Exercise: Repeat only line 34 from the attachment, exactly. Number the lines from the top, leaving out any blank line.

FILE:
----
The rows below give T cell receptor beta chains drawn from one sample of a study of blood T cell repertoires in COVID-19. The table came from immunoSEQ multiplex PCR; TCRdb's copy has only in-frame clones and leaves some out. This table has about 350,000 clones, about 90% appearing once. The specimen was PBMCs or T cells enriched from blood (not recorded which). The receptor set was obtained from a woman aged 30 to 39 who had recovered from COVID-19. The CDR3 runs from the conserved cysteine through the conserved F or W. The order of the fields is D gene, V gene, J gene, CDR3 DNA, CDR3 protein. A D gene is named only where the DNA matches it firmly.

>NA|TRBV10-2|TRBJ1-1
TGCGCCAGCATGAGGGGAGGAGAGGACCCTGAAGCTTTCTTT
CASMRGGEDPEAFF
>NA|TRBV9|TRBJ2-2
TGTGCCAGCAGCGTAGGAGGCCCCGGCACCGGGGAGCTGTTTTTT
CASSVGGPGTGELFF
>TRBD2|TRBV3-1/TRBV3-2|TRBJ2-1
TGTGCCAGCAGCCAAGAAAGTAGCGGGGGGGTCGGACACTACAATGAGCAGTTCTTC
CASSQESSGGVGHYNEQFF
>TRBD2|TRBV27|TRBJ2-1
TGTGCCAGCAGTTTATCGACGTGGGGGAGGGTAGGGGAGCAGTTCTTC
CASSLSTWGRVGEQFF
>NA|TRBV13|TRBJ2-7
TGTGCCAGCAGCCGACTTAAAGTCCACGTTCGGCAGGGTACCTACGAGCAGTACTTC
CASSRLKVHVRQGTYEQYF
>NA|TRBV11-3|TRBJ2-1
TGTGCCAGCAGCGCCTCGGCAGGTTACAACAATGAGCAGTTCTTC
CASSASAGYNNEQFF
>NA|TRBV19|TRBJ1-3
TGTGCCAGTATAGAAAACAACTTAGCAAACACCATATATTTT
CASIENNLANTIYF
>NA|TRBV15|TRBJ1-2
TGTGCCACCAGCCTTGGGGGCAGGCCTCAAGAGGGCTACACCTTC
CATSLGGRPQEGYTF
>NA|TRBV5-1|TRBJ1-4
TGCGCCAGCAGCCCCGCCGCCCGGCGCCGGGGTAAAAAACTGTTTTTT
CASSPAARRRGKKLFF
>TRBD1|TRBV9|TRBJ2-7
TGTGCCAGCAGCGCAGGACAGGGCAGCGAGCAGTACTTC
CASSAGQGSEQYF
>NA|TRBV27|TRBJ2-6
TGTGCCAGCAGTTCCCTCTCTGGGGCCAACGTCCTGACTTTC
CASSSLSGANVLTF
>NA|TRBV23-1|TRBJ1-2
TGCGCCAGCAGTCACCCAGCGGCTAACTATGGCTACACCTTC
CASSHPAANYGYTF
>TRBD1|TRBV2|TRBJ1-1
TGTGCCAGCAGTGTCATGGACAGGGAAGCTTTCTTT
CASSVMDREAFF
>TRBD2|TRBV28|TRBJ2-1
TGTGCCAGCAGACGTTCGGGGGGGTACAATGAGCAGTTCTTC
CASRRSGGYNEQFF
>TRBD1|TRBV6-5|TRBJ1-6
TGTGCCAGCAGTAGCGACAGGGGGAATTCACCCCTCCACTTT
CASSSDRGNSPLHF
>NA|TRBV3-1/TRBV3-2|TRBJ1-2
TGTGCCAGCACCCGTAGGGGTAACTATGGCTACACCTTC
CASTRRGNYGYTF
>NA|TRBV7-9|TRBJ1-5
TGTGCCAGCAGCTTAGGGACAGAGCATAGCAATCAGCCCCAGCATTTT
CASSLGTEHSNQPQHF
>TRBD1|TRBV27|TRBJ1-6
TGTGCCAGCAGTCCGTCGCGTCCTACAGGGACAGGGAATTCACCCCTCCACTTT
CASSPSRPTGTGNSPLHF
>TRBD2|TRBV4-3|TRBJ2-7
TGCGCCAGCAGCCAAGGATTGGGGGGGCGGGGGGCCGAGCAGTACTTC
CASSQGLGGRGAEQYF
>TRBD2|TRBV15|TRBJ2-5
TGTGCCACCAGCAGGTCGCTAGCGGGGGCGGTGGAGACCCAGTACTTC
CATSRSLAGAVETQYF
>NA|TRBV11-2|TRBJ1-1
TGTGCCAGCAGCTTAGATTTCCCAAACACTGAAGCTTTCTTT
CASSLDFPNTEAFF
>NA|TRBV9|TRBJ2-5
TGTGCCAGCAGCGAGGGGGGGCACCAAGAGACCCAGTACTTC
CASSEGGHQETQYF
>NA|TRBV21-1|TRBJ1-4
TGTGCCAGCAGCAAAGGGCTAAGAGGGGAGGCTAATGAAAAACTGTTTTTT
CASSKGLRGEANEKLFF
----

CASSSLSGANVLTF